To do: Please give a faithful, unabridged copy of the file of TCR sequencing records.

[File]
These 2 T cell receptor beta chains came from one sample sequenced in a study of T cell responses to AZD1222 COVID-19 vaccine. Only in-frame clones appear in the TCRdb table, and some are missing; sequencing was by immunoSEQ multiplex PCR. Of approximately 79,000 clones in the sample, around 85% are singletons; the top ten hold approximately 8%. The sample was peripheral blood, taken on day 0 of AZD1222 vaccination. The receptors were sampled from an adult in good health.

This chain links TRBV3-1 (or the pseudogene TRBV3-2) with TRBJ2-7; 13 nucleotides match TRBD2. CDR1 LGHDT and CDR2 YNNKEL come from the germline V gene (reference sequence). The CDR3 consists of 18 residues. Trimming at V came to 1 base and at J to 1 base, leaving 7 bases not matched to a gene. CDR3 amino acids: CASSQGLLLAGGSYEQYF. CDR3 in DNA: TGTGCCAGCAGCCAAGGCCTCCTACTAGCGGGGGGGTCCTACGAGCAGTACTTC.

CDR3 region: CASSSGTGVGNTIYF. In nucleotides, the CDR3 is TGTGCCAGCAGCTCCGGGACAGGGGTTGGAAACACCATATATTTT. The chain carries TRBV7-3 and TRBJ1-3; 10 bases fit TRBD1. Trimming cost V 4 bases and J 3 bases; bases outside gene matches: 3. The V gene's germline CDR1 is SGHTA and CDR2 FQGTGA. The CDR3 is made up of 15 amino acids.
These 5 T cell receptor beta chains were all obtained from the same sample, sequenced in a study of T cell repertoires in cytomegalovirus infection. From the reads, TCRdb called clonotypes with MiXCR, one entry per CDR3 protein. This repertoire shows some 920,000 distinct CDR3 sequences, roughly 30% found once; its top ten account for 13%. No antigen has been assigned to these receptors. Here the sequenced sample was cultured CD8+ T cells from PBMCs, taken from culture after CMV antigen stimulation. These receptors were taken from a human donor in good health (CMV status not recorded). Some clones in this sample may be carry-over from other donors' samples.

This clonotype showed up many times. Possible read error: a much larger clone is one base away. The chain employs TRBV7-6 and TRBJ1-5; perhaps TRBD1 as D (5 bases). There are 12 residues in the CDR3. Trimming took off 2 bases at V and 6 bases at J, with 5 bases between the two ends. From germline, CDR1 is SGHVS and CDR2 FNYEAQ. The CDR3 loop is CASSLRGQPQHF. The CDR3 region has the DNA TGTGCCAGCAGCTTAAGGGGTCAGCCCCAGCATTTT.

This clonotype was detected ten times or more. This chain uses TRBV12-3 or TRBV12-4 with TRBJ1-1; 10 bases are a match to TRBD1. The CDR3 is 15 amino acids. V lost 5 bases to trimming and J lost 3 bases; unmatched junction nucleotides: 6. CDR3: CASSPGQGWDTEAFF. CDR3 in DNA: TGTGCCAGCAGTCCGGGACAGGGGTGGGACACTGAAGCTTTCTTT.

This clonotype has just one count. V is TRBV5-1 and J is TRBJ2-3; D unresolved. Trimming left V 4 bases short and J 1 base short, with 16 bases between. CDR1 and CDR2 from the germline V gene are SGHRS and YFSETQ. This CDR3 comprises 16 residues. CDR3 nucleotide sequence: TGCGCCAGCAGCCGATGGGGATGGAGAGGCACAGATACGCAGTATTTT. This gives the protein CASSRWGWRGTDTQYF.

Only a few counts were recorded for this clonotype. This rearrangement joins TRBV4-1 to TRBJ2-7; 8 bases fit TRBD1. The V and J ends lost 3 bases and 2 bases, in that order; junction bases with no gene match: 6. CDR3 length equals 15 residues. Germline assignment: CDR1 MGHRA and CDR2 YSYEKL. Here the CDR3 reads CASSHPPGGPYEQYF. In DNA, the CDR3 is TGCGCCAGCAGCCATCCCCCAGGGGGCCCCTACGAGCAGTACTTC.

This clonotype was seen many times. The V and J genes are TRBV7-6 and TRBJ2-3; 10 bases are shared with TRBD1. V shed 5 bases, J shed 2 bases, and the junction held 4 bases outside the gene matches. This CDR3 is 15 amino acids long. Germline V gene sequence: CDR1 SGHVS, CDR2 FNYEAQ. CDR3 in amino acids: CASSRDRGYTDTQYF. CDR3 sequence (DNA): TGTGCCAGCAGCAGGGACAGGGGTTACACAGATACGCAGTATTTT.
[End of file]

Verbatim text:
These 2 T cell receptor beta chains came from one sample sequenced in a study of T cell responses to AZD1222 COVID-19 vaccine. Only in-frame clones appear in the TCRdb table, and some are missing; sequencing was by immunoSEQ multiplex PCR. Of approximately 79,000 clones in the sample, around 85% are singletons; the top ten hold approximately 8%. The sample was peripheral blood, taken on day 0 of AZD1222 vaccination. The receptors were sampled from an adult in good health.

This chain links TRBV3-1 (or the pseudogene TRBV3-2) with TRBJ2-7; 13 nucleotides match TRBD2. CDR1 LGHDT and CDR2 YNNKEL come from the germline V gene (reference sequence). The CDR3 consists of 18 residues. Trimming at V came to 1 base and at J to 1 base, leaving 7 bases not matched to a gene. CDR3 amino acids: CASSQGLLLAGGSYEQYF. CDR3 in DNA: TGTGCCAGCAGCCAAGGCCTCCTACTAGCGGGGGGGTCCTACGAGCAGTACTTC.

CDR3 region: CASSSGTGVGNTIYF. In nucleotides, the CDR3 is TGTGCCAGCAGCTCCGGGACAGGGGTTGGAAACACCATATATTTT. The chain carries TRBV7-3 and TRBJ1-3; 10 bases fit TRBD1. Trimming cost V 4 bases and J 3 bases; bases outside gene matches: 3. The V gene's germline CDR1 is SGHTA and CDR2 FQGTGA. The CDR3 is made up of 15 amino acids.
These 5 T cell receptor beta chains were all obtained from the same sample, sequenced in a study of T cell repertoires in cytomegalovirus infection. From the reads, TCRdb called clonotypes with MiXCR, one entry per CDR3 protein. This repertoire shows some 920,000 distinct CDR3 sequences, roughly 30% found once; its top ten account for 13%. No antigen has been assigned to these receptors. Here the sequenced sample was cultured CD8+ T cells from PBMCs, taken from culture after CMV antigen stimulation. These receptors were taken from a human donor in good health (CMV status not recorded). Some clones in this sample may be carry-over from other donors' samples.

This clonotype showed up many times. Possible read error: a much larger clone is one base away. The chain employs TRBV7-6 and TRBJ1-5; perhaps TRBD1 as D (5 bases). There are 12 residues in the CDR3. Trimming took off 2 bases at V and 6 bases at J, with 5 bases between the two ends. From germline, CDR1 is SGHVS and CDR2 FNYEAQ. The CDR3 loop is CASSLRGQPQHF. The CDR3 region has the DNA TGTGCCAGCAGCTTAAGGGGTCAGCCCCAGCATTTT.

This clonotype was detected ten times or more. This chain uses TRBV12-3 or TRBV12-4 with TRBJ1-1; 10 bases are a match to TRBD1. The CDR3 is 15 amino acids. V lost 5 bases to trimming and J lost 3 bases; unmatched junction nucleotides: 6. CDR3: CASSPGQGWDTEAFF. CDR3 in DNA: TGTGCCAGCAGTCCGGGACAGGGGTGGGACACTGAAGCTTTCTTT.

This clonotype has just one count. V is TRBV5-1 and J is TRBJ2-3; D unresolved. Trimming left V 4 bases short and J 1 base short, with 16 bases between. CDR1 and CDR2 from the germline V gene are SGHRS and YFSETQ. This CDR3 comprises 16 residues. CDR3 nucleotide sequence: TGCGCCAGCAGCCGATGGGGATGGAGAGGCACAGATACGCAGTATTTT. This gives the protein CASSRWGWRGTDTQYF.

Only a few counts were recorded for this clonotype. This rearrangement joins TRBV4-1 to TRBJ2-7; 8 bases fit TRBD1. The V and J ends lost 3 bases and 2 bases, in that order; junction bases with no gene match: 6. CDR3 length equals 15 residues. Germline assignment: CDR1 MGHRA and CDR2 YSYEKL. Here the CDR3 reads CASSHPPGGPYEQYF. In DNA, the CDR3 is TGCGCCAGCAGCCATCCCCCAGGGGGCCCCTACGAGCAGTACTTC.

This clonotype was seen many times. The V and J genes are TRBV7-6 and TRBJ2-3; 10 bases are shared with TRBD1. V shed 5 bases, J shed 2 bases, and the junction held 4 bases outside the gene matches. This CDR3 is 15 amino acids long. Germline V gene sequence: CDR1 SGHVS, CDR2 FNYEAQ. CDR3 in amino acids: CASSRDRGYTDTQYF. CDR3 sequence (DNA): TGTGCCAGCAGCAGGGACAGGGGTTACACAGATACGCAGTATTTT.